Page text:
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Quality improvement endeavors can often feel overwhelming, but chances are, you can learn from the experiences that another physician, hospital or nursing home has had in a similar situation. Coupled with support from Quality Insights Quality Innovation Network, learning what has worked for others — and what didn't — is a valuable strategic planning component. View local stories about the Everyone with Diabetes Counts (EDC) program


Pharmacists Do Make House Calls

12/29/2015
As part of a pilot program funded by the Grotta Fund for Senior Care of the Jewish Community Foundation of Greater MetroWest New Jersey, Saint Barnabas Medical Center clinical pharmacist Jessica Bente is making house calls. In collaboration with nurse practitioner Dawn Howard, the pair visits patients that have recently been hospitalized who are at high risk for a readmission.

In one recent house call, a patient was frantic about not having her medications. She reported to Ms. Bente that the hospital had not sent her home with any prescriptions for her blood pressure medications or insulin and that she had nothing left.
 
While Ms. Howard performed a physical assessment of the patient, Ms. Bente was given permission to search the patient’s apartment for medications. All the medications that were found were lined up on a dresser to make it easy to determine what the patient had and what she needed. By doing so, the pharmacist noticed the patient still had three days’ worth of blood pressure medication and insulin.
 
During the physical assessment, the patient’s blood pressure was found to be 190/110mmHg and her blood glucose level was greater than 300—both of which are considered to be extremely high. It was determined in the confusion about the medications that the patient had not yet taken them that day. Jessica instructed the patient to take her blood pressure medication and rapid acting insulin immediately to help get things under control again.
 
The pharmacist also contacted the patient’s home pharmacy to discuss the patient’s most current medications after discharge and the refill status of existing medications. As a result, several discrepancies were identified and resolved.
 
“When I called the patient’s pharmacy, the insulin pens were due to be refilled so I had them refilled and I confirmed that the medications the patient was discharged home with were her current home medications with no changes,” Ms. Bente said.
 
Besides the insulin, it was noticed that all of the patient’s maintenance medications were filled recently. This meant the medications had to be in the apartment somewhere. When asked where the medications could have been stored or misplaced, the patient said she was unsure but that her husband may have packed them away in a box since they were getting ready to move soon. After again obtaining permission, the pharmacist went through the boxes and was able to locate all the medications the patient claimed to have been missing, except one — methylprednisolone dose pack. The patient was supposed to have been discharged from the hospital with this medication but had not been given a prescription for it. Fortunately, the pharmacist was there. She got in touch with the hospitalist and had the methylprednisolone dose pack called in to the patient’s pharmacy.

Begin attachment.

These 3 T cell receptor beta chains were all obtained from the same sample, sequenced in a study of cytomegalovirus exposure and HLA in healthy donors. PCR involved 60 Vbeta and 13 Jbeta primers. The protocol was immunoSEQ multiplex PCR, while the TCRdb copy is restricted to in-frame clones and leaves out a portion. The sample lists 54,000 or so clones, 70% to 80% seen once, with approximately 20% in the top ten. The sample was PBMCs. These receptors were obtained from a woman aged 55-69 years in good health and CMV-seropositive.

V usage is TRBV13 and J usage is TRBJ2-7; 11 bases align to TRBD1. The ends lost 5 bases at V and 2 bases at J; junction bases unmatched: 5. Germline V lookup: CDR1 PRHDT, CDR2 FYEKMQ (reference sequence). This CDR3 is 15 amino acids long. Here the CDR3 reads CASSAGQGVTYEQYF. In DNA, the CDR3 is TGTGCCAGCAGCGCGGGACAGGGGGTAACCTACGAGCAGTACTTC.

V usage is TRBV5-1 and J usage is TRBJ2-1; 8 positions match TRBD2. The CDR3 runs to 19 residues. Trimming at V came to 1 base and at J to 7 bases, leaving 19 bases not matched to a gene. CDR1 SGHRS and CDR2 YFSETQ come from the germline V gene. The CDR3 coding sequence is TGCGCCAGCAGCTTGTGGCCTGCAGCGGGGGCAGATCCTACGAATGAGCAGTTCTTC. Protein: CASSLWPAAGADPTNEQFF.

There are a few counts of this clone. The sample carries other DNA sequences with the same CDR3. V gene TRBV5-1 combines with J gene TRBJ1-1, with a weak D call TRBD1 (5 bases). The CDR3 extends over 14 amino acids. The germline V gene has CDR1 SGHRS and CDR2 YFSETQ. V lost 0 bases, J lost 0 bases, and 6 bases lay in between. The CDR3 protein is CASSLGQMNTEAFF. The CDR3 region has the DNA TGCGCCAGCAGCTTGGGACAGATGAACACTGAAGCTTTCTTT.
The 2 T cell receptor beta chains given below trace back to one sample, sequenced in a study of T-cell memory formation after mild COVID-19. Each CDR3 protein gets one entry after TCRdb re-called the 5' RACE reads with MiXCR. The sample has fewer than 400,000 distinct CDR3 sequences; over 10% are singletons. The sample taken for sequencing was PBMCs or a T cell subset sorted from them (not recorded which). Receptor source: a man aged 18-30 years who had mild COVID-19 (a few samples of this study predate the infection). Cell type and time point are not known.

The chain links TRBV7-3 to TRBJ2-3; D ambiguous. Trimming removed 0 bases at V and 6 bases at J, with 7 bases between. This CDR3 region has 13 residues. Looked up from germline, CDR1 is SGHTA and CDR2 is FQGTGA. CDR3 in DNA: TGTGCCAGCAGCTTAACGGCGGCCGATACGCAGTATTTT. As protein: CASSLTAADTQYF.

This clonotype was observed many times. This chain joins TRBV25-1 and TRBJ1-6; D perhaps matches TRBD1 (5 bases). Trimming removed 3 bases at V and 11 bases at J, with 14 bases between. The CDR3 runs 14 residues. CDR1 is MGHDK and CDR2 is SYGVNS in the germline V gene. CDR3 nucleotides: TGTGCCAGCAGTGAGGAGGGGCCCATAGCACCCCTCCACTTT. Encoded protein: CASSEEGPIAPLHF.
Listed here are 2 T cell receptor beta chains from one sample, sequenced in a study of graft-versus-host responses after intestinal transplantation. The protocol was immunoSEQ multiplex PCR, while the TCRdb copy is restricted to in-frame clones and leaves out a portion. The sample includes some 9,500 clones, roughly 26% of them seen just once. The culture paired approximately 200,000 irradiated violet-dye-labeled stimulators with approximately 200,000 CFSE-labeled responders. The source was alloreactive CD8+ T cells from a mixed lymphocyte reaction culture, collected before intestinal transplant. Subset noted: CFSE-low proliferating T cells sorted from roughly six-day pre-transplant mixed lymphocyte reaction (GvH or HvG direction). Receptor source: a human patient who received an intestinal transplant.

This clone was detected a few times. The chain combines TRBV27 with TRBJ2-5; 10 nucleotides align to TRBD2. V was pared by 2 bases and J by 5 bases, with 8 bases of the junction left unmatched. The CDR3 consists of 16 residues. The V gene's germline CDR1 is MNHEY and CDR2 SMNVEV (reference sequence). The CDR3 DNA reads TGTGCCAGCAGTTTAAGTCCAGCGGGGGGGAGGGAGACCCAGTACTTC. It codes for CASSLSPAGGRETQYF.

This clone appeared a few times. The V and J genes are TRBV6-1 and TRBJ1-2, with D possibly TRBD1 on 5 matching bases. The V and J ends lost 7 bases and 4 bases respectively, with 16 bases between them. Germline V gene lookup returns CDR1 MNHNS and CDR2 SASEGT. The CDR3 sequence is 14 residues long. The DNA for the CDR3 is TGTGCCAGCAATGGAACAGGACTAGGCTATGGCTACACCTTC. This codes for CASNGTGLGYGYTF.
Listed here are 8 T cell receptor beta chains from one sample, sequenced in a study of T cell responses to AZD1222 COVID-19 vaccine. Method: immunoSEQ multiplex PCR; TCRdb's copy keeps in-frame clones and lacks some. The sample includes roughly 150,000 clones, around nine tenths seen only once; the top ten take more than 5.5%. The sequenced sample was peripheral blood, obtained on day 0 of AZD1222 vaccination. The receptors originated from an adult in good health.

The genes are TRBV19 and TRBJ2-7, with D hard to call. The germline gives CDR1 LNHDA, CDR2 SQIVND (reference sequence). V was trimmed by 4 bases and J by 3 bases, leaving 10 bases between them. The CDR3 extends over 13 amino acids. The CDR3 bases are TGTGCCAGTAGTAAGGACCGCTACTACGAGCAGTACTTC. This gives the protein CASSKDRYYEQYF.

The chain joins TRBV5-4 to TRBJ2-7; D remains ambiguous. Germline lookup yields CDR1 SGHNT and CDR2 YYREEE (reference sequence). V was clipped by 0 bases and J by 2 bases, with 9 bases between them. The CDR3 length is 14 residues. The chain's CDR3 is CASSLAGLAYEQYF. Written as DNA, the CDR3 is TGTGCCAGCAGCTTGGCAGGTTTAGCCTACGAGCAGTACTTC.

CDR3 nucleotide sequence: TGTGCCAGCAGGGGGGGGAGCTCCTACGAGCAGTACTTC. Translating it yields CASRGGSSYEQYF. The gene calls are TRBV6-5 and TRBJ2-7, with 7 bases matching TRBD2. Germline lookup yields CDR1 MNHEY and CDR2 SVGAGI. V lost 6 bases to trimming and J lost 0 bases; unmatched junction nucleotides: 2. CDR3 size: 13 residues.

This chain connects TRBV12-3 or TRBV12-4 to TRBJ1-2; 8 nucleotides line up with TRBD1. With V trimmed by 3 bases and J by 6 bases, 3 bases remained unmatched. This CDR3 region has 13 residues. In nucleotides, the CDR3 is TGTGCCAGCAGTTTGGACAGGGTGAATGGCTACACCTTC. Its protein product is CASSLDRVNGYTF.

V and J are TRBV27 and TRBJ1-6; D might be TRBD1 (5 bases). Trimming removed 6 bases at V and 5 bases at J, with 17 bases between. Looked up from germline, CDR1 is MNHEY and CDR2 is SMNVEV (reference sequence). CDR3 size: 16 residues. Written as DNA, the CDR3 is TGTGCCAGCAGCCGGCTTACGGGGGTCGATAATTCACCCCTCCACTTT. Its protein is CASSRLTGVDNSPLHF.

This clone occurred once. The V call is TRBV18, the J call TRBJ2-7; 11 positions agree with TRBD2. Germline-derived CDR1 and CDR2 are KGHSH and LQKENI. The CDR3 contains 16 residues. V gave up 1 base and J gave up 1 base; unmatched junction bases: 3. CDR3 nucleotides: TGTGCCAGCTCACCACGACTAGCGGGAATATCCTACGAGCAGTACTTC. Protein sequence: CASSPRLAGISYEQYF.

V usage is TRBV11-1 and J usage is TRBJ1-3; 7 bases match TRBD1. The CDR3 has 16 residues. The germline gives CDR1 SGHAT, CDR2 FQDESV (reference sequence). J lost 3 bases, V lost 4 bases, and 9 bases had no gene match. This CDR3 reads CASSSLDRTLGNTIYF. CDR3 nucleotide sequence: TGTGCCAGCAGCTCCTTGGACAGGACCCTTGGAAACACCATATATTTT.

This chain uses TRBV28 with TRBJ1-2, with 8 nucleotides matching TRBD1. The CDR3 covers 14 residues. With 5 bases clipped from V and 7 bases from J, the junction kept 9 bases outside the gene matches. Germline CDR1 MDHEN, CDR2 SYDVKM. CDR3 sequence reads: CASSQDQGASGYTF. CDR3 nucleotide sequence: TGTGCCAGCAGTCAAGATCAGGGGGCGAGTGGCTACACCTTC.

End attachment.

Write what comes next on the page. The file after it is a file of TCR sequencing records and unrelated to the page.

During the visit, Ms. Howard noticed that the patient had “daily affirmations” posted on her wall which led to a conversation about taking charge of her health. “As the patient began to open up, she told us that she used to be very physically active and also involved with her children until she had a heart attack the year prior.  After the heart attack she felt like she was not able to be as active because she was weak, which then led her to gain a significant amount of weight and lose self-esteem,” Ms. Bente said.
 
These factors could have caused the patient to lose interest in taking care of herself and her health. Both the pharmacist and the nurse practitioner then counseled the patient and discussed the healing process and how it can be accomplished with little steps and persistence, and the patient responded positively.  The patient was also counseled on the importance of medication compliance and being her own healthcare advocate.
 
A pillbox was set up for the patient to help her take all her medications on time and as instructed. “I went through how to fill a pillbox and filled the first week for her based on her current medication schedule. We also mailed her a completed MedActionPlan and pocket card for her to fill out her medications and carry in her wallet,” Jessica stated. The MedActionPlan is a list all of her current medications so that she would have an up-to-date list handy when needed. 
 
“During follow-up phone calls after the home visit, the patient would talk about her progress, upcoming appointments and changes in medications before even being asked, and usually we need to dig for those answers,” Ms. Bente stated. “To me, this seemed that she really cared and was proud to be in control.”
 
During this pilot program, Ms. Bente and Ms. Howard from Saint Barnabas Medical Center demonstrated excellent and efficient coordination of care, and it turned out to be a success for the patient. Formal data analysis to determine the impact on readmission rates in ongoing.

 

Working with Quality Insights to Improve Care Coordination and Medication Safety

Quality Insights Quality Innovation Network works with hospitals like Saint Barnabas Medical Center to improve care coordination, medication safety, healthcare quality and more. If you’d like to learn more, contact Nicole Skyer-Brandwene at 732.238.5570, Ext. 2099 or via e-mail at: nskyer-brandwene@hqsi.org. Please also visit the Quality Insights website at:  www.qualityinsights-qin.org.